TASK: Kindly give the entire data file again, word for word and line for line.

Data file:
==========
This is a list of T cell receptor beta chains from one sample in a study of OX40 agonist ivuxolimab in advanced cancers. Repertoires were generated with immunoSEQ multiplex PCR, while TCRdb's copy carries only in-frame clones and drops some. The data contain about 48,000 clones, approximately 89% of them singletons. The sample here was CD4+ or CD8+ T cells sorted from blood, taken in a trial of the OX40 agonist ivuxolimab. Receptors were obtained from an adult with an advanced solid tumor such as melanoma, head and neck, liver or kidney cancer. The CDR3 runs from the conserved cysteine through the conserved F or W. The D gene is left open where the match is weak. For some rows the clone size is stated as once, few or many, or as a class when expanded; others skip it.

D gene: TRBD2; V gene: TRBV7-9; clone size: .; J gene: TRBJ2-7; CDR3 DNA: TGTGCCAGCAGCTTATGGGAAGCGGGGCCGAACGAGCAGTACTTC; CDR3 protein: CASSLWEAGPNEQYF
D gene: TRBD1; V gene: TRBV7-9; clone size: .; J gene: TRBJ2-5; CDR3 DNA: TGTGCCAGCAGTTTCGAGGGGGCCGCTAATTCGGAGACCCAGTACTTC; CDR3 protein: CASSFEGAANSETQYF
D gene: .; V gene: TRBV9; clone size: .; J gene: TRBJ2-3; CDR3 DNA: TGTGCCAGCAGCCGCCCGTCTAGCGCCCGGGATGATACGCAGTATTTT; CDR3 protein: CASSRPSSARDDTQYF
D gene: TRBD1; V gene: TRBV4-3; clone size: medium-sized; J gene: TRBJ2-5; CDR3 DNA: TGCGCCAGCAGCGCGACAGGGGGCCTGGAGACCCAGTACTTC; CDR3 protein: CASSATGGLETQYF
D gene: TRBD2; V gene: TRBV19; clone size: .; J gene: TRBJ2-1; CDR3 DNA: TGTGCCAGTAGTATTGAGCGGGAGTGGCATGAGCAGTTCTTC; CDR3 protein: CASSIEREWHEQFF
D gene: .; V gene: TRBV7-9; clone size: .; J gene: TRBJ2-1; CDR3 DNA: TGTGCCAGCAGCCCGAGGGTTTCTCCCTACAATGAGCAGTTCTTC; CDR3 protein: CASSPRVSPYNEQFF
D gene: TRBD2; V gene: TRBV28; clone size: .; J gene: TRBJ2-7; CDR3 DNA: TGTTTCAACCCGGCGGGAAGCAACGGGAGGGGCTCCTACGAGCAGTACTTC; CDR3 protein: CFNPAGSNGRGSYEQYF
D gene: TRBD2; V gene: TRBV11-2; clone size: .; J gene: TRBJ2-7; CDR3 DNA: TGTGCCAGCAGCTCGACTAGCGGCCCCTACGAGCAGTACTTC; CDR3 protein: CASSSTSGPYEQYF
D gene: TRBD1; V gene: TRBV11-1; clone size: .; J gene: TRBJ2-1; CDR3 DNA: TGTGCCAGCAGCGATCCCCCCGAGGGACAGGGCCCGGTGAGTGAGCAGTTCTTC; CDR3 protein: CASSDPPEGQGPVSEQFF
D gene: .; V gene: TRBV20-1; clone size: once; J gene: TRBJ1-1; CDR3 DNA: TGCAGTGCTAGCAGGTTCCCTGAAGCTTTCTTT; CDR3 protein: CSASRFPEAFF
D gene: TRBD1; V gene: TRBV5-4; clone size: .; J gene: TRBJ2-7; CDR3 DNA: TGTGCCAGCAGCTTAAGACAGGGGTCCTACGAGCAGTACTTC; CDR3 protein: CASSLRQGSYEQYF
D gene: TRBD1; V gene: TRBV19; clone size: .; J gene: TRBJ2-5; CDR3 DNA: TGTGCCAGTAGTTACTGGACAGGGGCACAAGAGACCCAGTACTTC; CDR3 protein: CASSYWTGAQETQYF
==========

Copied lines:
This is a list of T cell receptor beta chains from one sample in a study of OX40 agonist ivuxolimab in advanced cancers. Repertoires were generated with immunoSEQ multiplex PCR, while TCRdb's copy carries only in-frame clones and drops some. The data contain about 48,000 clones, approximately 89% of them singletons. The sample here was CD4+ or CD8+ T cells sorted from blood, taken in a trial of the OX40 agonist ivuxolimab. Receptors were obtained from an adult with an advanced solid tumor such as melanoma, head and neck, liver or kidney cancer. The CDR3 runs from the conserved cysteine through the conserved F or W. The D gene is left open where the match is weak. For some rows the clone size is stated as once, few or many, or as a class when expanded; others skip it.

D gene: TRBD2; V gene: TRBV7-9; clone size: .; J gene: TRBJ2-7; CDR3 DNA: TGTGCCAGCAGCTTATGGGAAGCGGGGCCGAACGAGCAGTACTTC; CDR3 protein: CASSLWEAGPNEQYF
D gene: TRBD1; V gene: TRBV7-9; clone size: .; J gene: TRBJ2-5; CDR3 DNA: TGTGCCAGCAGTTTCGAGGGGGCCGCTAATTCGGAGACCCAGTACTTC; CDR3 protein: CASSFEGAANSETQYF
D gene: .; V gene: TRBV9; clone size: .; J gene: TRBJ2-3; CDR3 DNA: TGTGCCAGCAGCCGCCCGTCTAGCGCCCGGGATGATACGCAGTATTTT; CDR3 protein: CASSRPSSARDDTQYF
D gene: TRBD1; V gene: TRBV4-3; clone size: medium-sized; J gene: TRBJ2-5; CDR3 DNA: TGCGCCAGCAGCGCGACAGGGGGCCTGGAGACCCAGTACTTC; CDR3 protein: CASSATGGLETQYF
D gene: TRBD2; V gene: TRBV19; clone size: .; J gene: TRBJ2-1; CDR3 DNA: TGTGCCAGTAGTATTGAGCGGGAGTGGCATGAGCAGTTCTTC; CDR3 protein: CASSIEREWHEQFF
D gene: .; V gene: TRBV7-9; clone size: .; J gene: TRBJ2-1; CDR3 DNA: TGTGCCAGCAGCCCGAGGGTTTCTCCCTACAATGAGCAGTTCTTC; CDR3 protein: CASSPRVSPYNEQFF
D gene: TRBD2; V gene: TRBV28; clone size: .; J gene: TRBJ2-7; CDR3 DNA: TGTTTCAACCCGGCGGGAAGCAACGGGAGGGGCTCCTACGAGCAGTACTTC; CDR3 protein: CFNPAGSNGRGSYEQYF
D gene: TRBD2; V gene: TRBV11-2; clone size: .; J gene: TRBJ2-7; CDR3 DNA: TGTGCCAGCAGCTCGACTAGCGGCCCCTACGAGCAGTACTTC; CDR3 protein: CASSSTSGPYEQYF
D gene: TRBD1; V gene: TRBV11-1; clone size: .; J gene: TRBJ2-1; CDR3 DNA: TGTGCCAGCAGCGATCCCCCCGAGGGACAGGGCCCGGTGAGTGAGCAGTTCTTC; CDR3 protein: CASSDPPEGQGPVSEQFF
D gene: .; V gene: TRBV20-1; clone size: once; J gene: TRBJ1-1; CDR3 DNA: TGCAGTGCTAGCAGGTTCCCTGAAGCTTTCTTT; CDR3 protein: CSASRFPEAFF
D gene: TRBD1; V gene: TRBV5-4; clone size: .; J gene: TRBJ2-7; CDR3 DNA: TGTGCCAGCAGCTTAAGACAGGGGTCCTACGAGCAGTACTTC; CDR3 protein: CASSLRQGSYEQYF
D gene: TRBD1; V gene: TRBV19; clone size: .; J gene: TRBJ2-5; CDR3 DNA: TGTGCCAGTAGTTACTGGACAGGGGCACAAGAGACCCAGTACTTC; CDR3 protein: CASSYWTGAQETQYF